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From David Jencks <>
Subject Re: Plaintext passwords in Geronimo plans and config files
Date Thu, 22 Feb 2007 17:45:21 GMT

On Feb 22, 2007, at 9:23 AM, Aman Nanner/MxI Technologies wrote:

> David Jencks <> wrote on 02-22-2007 12:01:11 PM:
>> On Feb 22, 2007, at 6:12 AM, Aman Nanner/MxI Technologies wrote:
>>> Hi,
>>> I have noticed that passwords in plans and configuration files in
>>> Geronimo
>>> (1.2-beta) are not encrypted by the server, and remain in
>>> plaintext.  For
>>> example, passwords in:
>>> 1) Datasource connector plans
>>> 2) ActiveMQ connector plans
>>> 3) TomcatWebSSL Keystore passwords
>>> 4) Geronimo properties realm passwords
>>> Having these plaintext passwords in these configuration files  
>>> pose an
>>> inherent security risk that would prevent us from deploying
>>> Geronimo out to
>>> customer sites.  Are there any plans to have all these passwords
>>> encrypted?
>> 1-3 of these are in module plans, which are unneeded after the module
>> has been deployed into  a car file.  So, don't distribute the plans
>> but the car files.
> That's an interesting idea, but we need to have the module plans
> distributed as part of the EAR, as the customer will need to  
> redeploy our
> application if we provide them with custom software integration  
> pieces at a
> later point in time.  Currently with our customers that use JBoss or
> Weblogic, we provide scripts as part of our distribution that will  
> unpack
> an EAR, add new custom EJB jars or WARs, and redeploy the EAR.  We  
> would
> like to do the same with Geronimo.

You probably want to use similar methods for all the app servers you  
support, but for geronimo you might be able to package the additional  
pieces as plugins and distribute them in that form, which would once  
again eliminate the need to distribute plans.

> What we could do, after deployment of our EAR, is encrypt the  
> passwords in
> the plans ourselves using a script.  When the customer needs to  
> redeploy
> the EAR, we could have a script that would decrypt the passwords into
> plaintext, redeploy the EAR, and then re-encrypt the passwords after
> deployment.

Another approach for the db/jms connectors that I like although I'm  
not sure if its completely tested is to leave out the user/pw from  
the plans and use Subject based authentication.  With this approach  
you'd add a login module to the security realm that would insert  
appropriate UserPassword credentials into the subject for each db/jms  
you need to use.  When you need a connection to a db/jms these  
credentials would be used instead of those from the db/jms connector  

I think this is plausible right now for users who are logged in but  
I'm not sure it would work for default subjects for unauthenticated  
>> For (4), I'd suggest you use a non-toy authentication method such as
>> ldap.  Properties file based authentication is mainly intended for
>> experimentation.
> We currently have our own custom realm that uses a DB for  
> authentication.
> This custom realm is application-scoped within our EAR.  Probably what
> we'll do is make the custom realm system-scoped, and use it in  
> cases where
> the properties realm was being used.
>> You can probably figure out how to extract passwords from the car
>> files if you work hard enough.  However, if you think this is a
>> problem I'd like to remind you that security against someone with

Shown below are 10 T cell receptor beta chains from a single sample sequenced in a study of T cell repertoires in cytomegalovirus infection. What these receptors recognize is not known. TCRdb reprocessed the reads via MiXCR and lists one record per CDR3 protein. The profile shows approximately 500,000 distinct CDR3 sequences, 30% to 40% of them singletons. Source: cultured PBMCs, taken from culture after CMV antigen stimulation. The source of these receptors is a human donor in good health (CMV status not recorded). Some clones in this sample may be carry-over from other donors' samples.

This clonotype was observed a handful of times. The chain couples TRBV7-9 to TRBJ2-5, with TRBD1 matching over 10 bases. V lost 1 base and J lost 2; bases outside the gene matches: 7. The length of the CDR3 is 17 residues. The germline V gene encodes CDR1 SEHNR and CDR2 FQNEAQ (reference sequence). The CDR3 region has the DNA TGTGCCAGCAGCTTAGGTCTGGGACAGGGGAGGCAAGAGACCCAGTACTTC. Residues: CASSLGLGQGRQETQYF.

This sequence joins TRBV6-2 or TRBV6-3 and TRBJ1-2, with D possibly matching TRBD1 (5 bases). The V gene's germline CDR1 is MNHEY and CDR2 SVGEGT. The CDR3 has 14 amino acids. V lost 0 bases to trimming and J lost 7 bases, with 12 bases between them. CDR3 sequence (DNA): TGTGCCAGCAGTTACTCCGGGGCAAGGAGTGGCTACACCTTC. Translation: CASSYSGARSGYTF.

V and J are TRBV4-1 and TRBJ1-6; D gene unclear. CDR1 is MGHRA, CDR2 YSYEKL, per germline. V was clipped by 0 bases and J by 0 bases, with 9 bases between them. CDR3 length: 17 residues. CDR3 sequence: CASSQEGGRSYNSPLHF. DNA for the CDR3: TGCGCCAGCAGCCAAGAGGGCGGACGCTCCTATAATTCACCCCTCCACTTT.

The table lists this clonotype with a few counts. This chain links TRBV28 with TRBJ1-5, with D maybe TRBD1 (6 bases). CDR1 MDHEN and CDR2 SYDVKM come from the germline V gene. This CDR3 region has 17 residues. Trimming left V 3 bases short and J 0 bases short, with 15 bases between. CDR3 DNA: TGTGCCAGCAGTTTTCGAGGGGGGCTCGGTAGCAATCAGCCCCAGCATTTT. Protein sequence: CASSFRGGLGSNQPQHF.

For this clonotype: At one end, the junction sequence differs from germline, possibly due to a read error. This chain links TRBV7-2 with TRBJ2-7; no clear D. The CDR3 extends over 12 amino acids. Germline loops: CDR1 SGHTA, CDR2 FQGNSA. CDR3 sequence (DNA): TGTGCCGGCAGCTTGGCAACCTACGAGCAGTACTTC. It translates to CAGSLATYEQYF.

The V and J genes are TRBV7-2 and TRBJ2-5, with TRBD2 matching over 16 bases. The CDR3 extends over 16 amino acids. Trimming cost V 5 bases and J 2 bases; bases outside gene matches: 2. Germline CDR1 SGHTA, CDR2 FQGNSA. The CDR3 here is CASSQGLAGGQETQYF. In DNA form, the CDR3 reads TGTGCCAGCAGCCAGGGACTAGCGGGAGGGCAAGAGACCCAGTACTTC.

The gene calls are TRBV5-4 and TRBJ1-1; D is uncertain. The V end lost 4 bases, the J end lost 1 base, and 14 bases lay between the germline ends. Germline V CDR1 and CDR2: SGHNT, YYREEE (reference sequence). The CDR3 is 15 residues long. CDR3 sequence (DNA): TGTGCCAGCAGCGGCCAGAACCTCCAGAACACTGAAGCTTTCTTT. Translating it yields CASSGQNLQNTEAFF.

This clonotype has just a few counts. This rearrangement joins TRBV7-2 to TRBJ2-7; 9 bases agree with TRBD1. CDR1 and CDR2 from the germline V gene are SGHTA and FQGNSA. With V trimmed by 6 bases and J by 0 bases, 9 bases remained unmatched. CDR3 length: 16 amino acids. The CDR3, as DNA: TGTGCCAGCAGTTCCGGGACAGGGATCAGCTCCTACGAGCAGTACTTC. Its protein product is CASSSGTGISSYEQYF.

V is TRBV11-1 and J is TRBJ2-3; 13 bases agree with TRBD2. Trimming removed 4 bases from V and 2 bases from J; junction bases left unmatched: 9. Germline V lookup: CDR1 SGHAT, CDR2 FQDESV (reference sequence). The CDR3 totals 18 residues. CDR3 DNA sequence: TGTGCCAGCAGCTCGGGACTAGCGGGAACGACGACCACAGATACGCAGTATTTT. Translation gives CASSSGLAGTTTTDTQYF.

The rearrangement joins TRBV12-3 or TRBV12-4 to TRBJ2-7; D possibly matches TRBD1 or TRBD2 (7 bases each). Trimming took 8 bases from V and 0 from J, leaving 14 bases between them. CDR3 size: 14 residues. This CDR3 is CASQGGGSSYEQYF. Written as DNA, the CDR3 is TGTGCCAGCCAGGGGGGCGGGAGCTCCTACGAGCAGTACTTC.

>> physical access to a machine or complete file system access is pretty
>> much impossible: look at the recent HDDVD crack.  In other words, if
>> you distribute software to customer machines, you should assume that
>> if they really want to they can extract any passwords you try to hide
>> in the software.
> There are still safeguards that are used in the event physical  
> access is
> breached.  For example, passwords are usually hashed using SHA-1 or  
> MD5
> algorithm when stored in a file or database.  In this event,  
> someone who
> has physical access to the machine (be it an intruder or the database
> administrator) cannot determine what any individual's password is,  
> since it
> is one-way hashed.
> Of course, one-way hashes are useless for the deployment plans  
> unless the
> hashes can be provided to the underlying system.  For example, if  
> ActiveMQ
> accepted password hashes, then the passwords could be hashed in the  
> plan, and these hashes could be provided to ActiveMQ.  Otherwise, a
> reversible encryption algorithm would have to be used to encrypt the
> passwords (so that they could be decrypted before being sent to the
> underlying system).

Well, if say AMQ accepted hashes, that just means that the passwords  
are less likely to be remembered by a human.... the hashed value has  
become a password.
>> I've wondered if it would be appropriate to provide a mode whereby
>> you need a password to start geronimo or you supply a command line
>> password to unlock the keystores on startup, but haven't got much
>> beyond wondering if it would actually provide any additional security
>> beyond that available on a properly secured server.
> From our experience, there are many customers that freak out if  
> they see
> plaintext passwords ANYWHERE on a system, even if it is secured.  I do
> realize your point about properly securing the server, but there exist
> certain security standards (EAL, for example) that likely would  
> require
> visible passwords to be encrypted or hashed.

I think this is definitely a topic that needs further consideration.   
My preference is that we come up with a solution that actually  
provides some level of security rather than relying on obscurity and  
as a result my bias is to object to schemes that simply obscure  
information.  They could still be useful and a good idea :-)

david jencks

> Thanks,
> Aman
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